mr_orgue: (chininhands)
[personal profile] mr_orgue
Spoilers. Indirect kinda.

Reposted from the NZDWFC board...

It was very Moffat, of course, but unlike most of s5 and s6 it worked for me. I think the reason is that, unlike the last few seasons, he went into this story with a purpose. The time war was a wound at the heart of the show - and probably a necessary one, certainly a powerful and interesting one - but it was also a fissure that the show just couldn't escape. Returning to this dark action had been the core issue at the end of Eccleston's era and again at the end of Tennant's era, and obviously I had reservations about Moffat going to the same well at the end of Smith's era.

But Moffat's purpose was not to try, a third time, to heal the wound so the show could move on - bound to fail once again - but instead to unmake the act of wounding and give the show a new core. It was an audacious plan, rife with technical and thematic complexities, and that's the kind of challenge that plays to Moffat's strengths. He nailed it.*

And in doing so he opens up a fourth great movement of Doctor Who**. I'm excited to see what Capaldi does with the role, and what the role does with him. We just need to make it through the Trenzalore Silence Will Fall thing first, which, argh. My hopes are low.

* That said, he didn't navigate all the continuity complexities - that was never his strength. But Doctor Who doesn't really have continuity anyway.

** First movement: mysterious wanderer through space and time (63-69); second movement: antiestablishment ruffian shadowed by the power of his stentorian home (70-89); second-and-a-half movement: the breakdown and shattering of one narrative into many, the unmaking in order to be recreated (1990-2005); third movement: the wounded lonely wanderer endlessly seeking connection (2005-2013); fourth movement: the profoundly changed visionary on a hero quest to return to, and remake, his home (2014-?).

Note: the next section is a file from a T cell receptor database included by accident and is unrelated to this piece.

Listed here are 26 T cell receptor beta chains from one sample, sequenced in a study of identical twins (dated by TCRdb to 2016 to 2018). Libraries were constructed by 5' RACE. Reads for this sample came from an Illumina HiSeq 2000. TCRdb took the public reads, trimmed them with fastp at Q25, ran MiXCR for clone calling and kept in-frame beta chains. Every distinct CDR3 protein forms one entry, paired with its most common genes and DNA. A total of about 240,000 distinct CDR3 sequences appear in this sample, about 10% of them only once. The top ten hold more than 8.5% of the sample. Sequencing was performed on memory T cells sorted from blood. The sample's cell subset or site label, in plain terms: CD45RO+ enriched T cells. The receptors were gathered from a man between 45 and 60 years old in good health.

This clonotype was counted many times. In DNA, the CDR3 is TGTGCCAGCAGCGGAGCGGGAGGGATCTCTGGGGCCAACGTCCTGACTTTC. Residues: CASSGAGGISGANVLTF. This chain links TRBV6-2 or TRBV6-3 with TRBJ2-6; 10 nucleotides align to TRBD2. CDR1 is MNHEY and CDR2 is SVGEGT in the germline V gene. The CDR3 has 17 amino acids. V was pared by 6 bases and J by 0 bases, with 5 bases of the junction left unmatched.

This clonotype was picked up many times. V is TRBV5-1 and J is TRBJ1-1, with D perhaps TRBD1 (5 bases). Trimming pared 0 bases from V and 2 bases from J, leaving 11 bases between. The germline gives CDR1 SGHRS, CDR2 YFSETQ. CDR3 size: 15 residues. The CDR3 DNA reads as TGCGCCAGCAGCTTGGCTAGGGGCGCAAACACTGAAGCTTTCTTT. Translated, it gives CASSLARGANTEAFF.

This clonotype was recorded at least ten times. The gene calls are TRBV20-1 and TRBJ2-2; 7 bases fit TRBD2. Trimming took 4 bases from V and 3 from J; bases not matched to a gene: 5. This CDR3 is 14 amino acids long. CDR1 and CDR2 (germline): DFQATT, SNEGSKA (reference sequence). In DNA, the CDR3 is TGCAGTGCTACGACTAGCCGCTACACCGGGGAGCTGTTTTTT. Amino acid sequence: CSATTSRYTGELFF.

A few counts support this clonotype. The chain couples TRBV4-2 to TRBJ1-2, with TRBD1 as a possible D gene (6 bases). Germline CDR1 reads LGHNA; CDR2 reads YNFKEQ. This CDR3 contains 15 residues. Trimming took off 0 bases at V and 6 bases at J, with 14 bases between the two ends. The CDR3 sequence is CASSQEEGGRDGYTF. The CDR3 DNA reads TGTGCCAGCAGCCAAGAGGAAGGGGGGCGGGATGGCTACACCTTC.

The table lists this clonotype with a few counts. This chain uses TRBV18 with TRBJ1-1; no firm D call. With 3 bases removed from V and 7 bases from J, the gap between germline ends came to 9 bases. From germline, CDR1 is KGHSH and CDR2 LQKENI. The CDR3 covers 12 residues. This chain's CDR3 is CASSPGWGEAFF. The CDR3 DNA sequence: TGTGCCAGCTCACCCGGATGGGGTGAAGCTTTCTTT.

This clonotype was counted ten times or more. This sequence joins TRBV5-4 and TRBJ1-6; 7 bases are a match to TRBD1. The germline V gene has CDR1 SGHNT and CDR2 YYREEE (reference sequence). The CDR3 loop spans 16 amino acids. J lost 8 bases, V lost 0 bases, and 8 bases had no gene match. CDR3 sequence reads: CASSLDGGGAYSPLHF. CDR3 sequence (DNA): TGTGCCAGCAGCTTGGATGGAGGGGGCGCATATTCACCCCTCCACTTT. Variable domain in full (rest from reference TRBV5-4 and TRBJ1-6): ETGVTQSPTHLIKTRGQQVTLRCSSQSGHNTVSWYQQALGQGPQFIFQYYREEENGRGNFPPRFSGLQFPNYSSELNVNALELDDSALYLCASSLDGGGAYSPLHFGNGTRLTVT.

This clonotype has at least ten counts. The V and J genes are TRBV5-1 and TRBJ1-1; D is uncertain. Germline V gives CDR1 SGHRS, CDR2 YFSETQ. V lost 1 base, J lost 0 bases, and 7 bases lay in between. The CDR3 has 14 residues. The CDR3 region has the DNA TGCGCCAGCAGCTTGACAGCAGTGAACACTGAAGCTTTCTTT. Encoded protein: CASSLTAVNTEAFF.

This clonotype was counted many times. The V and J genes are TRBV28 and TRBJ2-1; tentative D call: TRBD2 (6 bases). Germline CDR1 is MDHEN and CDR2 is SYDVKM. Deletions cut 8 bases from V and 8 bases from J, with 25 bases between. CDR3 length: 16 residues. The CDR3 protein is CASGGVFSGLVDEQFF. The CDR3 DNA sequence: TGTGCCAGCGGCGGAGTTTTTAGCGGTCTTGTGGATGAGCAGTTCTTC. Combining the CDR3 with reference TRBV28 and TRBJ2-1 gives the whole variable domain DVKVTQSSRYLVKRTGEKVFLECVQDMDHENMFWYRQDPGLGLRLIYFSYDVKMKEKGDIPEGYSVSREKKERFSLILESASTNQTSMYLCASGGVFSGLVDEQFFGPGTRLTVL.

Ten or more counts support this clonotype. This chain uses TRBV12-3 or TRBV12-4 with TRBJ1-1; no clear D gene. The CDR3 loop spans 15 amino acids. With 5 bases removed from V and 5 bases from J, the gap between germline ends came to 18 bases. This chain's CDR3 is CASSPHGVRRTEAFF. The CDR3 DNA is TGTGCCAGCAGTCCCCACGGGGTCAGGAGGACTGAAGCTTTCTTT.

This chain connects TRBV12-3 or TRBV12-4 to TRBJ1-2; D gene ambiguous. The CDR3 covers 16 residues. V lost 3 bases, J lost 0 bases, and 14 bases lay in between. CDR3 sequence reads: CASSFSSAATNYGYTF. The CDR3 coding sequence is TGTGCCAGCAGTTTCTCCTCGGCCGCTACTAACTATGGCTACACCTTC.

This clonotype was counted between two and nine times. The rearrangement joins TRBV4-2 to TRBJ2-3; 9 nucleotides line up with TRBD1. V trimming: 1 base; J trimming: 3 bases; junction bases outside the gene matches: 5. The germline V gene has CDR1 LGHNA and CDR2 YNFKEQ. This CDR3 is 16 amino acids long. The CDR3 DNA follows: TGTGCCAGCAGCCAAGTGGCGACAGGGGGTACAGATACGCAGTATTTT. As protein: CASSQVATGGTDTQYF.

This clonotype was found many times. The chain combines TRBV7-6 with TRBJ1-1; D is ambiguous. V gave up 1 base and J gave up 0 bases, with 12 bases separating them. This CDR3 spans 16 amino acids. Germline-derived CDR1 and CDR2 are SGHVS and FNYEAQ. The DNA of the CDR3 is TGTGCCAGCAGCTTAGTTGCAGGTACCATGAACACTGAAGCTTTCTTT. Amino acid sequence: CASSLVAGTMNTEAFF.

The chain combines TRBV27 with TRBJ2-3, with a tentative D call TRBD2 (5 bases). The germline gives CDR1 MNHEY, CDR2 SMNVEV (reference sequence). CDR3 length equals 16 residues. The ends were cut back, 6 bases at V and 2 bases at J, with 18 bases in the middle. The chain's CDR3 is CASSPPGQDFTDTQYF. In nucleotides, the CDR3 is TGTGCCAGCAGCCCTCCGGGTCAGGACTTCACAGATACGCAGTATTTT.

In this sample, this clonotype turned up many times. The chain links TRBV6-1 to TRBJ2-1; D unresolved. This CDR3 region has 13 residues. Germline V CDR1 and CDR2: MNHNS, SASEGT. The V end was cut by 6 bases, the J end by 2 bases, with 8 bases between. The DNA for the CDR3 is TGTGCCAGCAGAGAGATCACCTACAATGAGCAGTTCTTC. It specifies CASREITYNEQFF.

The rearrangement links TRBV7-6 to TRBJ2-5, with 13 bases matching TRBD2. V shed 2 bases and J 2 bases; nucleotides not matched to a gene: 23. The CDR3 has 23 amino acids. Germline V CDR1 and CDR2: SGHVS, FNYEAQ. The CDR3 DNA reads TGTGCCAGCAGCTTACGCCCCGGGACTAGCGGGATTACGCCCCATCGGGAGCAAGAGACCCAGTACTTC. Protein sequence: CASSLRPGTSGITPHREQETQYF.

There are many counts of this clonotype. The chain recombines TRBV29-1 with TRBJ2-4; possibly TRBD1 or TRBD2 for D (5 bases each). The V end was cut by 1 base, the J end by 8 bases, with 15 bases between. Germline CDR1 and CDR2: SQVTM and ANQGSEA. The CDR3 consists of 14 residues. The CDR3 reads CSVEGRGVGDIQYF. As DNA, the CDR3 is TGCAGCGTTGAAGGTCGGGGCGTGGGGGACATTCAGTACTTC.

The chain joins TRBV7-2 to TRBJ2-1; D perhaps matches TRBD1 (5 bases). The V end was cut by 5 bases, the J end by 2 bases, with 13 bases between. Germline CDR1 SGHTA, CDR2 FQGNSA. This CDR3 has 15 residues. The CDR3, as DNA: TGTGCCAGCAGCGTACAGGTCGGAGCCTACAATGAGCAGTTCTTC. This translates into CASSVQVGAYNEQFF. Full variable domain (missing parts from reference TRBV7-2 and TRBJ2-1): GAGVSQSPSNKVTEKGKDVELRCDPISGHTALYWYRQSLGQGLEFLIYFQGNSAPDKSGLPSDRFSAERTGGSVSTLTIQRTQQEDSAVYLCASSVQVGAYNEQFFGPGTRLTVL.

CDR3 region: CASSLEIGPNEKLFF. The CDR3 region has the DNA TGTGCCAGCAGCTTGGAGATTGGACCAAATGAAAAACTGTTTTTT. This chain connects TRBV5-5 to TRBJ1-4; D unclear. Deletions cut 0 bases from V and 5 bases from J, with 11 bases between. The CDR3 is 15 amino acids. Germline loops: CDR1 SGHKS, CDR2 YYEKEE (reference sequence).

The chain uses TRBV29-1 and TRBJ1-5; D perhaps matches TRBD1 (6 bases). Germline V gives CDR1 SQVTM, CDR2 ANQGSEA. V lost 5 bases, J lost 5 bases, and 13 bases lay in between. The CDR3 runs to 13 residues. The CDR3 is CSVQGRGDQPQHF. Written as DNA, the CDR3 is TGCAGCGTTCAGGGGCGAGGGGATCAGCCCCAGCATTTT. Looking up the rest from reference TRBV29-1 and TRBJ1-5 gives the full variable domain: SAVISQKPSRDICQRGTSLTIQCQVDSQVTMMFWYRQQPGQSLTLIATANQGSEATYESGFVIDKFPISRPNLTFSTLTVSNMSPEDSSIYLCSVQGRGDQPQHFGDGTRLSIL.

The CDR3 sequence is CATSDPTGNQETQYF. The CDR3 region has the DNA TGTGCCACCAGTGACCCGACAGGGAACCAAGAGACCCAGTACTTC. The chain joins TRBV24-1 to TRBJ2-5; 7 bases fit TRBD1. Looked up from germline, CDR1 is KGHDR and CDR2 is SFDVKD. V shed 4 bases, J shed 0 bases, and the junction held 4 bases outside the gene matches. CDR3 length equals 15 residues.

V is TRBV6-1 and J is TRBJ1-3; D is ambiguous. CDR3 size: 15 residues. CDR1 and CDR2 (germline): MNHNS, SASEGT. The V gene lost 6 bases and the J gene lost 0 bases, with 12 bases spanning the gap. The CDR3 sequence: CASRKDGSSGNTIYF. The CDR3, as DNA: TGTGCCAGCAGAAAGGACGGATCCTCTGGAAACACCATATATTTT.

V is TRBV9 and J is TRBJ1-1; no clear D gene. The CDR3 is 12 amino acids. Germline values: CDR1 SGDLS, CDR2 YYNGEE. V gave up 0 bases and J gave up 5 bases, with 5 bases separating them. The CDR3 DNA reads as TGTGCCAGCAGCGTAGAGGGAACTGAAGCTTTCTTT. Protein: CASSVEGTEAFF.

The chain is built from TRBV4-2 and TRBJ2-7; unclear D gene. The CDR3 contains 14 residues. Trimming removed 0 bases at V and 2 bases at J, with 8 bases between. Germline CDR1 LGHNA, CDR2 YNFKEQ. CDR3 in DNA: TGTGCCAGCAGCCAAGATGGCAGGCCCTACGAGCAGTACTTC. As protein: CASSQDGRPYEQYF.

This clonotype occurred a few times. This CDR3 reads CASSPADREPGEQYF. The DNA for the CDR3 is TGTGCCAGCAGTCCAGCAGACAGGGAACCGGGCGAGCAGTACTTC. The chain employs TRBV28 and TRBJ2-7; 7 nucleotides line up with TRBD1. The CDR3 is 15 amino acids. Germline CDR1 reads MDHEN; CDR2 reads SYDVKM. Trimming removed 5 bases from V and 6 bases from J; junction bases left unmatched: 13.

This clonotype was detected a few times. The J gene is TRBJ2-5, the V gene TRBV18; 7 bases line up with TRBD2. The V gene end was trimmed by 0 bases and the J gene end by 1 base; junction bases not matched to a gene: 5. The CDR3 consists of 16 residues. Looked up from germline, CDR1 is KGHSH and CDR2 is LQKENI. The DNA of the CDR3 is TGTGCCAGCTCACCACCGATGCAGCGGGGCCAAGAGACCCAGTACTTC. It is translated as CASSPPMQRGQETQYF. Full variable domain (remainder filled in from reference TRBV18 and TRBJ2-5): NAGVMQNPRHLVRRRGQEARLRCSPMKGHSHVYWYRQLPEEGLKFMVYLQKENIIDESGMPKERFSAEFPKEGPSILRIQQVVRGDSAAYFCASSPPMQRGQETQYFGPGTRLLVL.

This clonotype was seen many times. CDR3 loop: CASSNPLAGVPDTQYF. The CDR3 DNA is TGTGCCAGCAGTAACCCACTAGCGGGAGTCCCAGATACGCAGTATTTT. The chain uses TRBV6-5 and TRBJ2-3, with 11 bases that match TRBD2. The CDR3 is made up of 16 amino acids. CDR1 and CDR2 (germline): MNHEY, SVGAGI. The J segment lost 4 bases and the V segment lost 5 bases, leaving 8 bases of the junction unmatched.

Date: 2013-11-25 07:11 am (UTC)
From: [identity profile]
(Hey, I remember my LJ password!)

I was so... relieved... that Moffat was able to resolve the character arc of the 9th, 10th and 11th Doctors without destroying the characterisations that had gone before.

I'm still grumpy at what Davies did at the end of the 4th season, choosing to "undo" things to fix things to such an extent that Donna's entire character arc - and all her learning and growth - were undone, leaving the tenth doctor - who had come so close to finding some kind of peace as he helped Donna grow - distraught, angry and alone, again.

But Moffat's choices in resolving and setting the stage for the next stage of the show honour the journeys of all the recent doctors, by expanding the War Doctor to be the agent of the regretted but correctable choice. None of the previous characters were undone by this resolution; nor did we have to experience a long-told arc of a character being rendered for naught (which might've happened if there'd ever been a "proper" War Doctor storyline).

I felt, at the end, rather in awe of the compelling way the core subplot of the last eight years of Doctor Who feels like it's both been resolved, but also with the space for a few more chapters.
Edited Date: 2013-11-25 07:13 am (UTC)

Date: 2013-11-25 08:38 am (UTC)
From: [identity profile]
I actually loved Donna's fate, and the sheer meanness of it.

But apart from that, big big nods to all of your comment.

Date: 2013-11-25 09:39 am (UTC)
From: [identity profile]